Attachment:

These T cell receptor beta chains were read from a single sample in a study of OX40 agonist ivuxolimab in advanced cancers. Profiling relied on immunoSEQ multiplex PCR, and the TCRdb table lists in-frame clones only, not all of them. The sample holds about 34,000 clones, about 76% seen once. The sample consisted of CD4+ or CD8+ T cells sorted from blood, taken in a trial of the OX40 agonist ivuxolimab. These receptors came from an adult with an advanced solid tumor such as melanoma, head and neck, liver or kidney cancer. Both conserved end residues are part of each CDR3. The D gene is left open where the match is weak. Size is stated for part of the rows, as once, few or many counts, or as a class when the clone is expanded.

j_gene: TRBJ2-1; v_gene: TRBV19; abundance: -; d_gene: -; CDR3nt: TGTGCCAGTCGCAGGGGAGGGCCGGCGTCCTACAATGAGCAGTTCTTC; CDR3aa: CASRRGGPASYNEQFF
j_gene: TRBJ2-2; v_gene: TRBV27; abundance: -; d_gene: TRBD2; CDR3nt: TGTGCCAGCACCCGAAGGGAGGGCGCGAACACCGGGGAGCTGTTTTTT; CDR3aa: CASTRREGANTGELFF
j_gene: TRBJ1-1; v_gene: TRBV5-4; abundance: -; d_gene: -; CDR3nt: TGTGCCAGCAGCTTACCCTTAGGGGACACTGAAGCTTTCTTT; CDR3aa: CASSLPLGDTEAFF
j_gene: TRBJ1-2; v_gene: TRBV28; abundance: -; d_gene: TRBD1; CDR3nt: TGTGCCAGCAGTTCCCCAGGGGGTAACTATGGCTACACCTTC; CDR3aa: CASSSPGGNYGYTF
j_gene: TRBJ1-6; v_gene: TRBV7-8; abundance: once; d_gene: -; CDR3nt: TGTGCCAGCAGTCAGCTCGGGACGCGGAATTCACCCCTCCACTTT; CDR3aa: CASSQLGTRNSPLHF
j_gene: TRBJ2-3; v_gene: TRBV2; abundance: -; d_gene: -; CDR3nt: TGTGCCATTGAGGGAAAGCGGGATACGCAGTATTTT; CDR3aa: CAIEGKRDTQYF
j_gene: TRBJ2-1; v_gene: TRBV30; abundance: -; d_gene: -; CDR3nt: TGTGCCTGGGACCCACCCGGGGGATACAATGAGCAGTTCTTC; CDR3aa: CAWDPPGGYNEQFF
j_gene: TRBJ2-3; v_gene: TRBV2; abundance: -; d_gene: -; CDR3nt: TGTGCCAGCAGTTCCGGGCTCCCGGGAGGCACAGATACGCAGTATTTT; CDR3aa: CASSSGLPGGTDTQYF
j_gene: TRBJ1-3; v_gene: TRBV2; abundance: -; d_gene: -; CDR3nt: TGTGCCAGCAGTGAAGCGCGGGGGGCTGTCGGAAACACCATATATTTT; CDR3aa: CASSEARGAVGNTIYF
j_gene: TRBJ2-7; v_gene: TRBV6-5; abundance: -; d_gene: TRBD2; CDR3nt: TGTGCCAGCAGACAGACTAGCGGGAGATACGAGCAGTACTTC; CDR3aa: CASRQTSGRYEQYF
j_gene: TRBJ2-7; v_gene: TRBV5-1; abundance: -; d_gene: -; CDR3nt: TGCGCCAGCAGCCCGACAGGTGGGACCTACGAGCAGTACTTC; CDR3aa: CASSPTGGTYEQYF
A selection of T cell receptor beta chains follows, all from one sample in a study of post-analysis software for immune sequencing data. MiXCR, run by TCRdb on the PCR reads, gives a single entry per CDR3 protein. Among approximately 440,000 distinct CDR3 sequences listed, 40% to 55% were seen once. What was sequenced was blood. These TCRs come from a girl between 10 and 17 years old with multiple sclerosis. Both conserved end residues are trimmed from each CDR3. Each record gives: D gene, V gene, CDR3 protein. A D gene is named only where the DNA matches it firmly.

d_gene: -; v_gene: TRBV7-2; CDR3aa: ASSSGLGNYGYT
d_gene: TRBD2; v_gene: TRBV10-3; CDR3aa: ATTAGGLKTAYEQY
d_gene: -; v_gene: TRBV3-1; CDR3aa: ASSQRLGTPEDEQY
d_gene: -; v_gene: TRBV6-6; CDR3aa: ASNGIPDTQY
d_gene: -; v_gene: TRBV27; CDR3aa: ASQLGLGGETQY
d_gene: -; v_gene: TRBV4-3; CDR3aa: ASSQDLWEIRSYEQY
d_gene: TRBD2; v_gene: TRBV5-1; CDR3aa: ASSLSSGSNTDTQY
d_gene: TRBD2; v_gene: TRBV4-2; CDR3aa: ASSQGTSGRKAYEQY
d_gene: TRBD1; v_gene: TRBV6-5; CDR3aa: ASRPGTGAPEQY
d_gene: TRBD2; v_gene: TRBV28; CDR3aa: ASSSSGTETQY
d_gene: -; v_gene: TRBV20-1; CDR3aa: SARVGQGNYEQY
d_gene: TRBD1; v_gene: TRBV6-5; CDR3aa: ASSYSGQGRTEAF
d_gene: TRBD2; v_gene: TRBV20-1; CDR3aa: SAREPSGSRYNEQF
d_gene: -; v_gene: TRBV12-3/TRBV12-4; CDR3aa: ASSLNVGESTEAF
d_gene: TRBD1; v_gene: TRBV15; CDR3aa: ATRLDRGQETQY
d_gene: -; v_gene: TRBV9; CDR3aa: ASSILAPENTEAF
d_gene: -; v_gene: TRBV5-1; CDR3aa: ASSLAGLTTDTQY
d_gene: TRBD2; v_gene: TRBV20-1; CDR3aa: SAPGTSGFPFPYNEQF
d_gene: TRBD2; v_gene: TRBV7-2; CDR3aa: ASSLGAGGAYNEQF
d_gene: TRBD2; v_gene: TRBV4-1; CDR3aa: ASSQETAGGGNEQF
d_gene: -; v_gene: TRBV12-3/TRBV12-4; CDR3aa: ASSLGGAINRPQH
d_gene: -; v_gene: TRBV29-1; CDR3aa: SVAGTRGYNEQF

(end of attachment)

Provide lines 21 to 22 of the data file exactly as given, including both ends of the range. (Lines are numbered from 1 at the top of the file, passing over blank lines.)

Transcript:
d_gene: TRBD2; v_gene: TRBV4-2; CDR3aa: ASSQGTSGRKAYEQY
d_gene: TRBD1; v_gene: TRBV6-5; CDR3aa: ASRPGTGAPEQY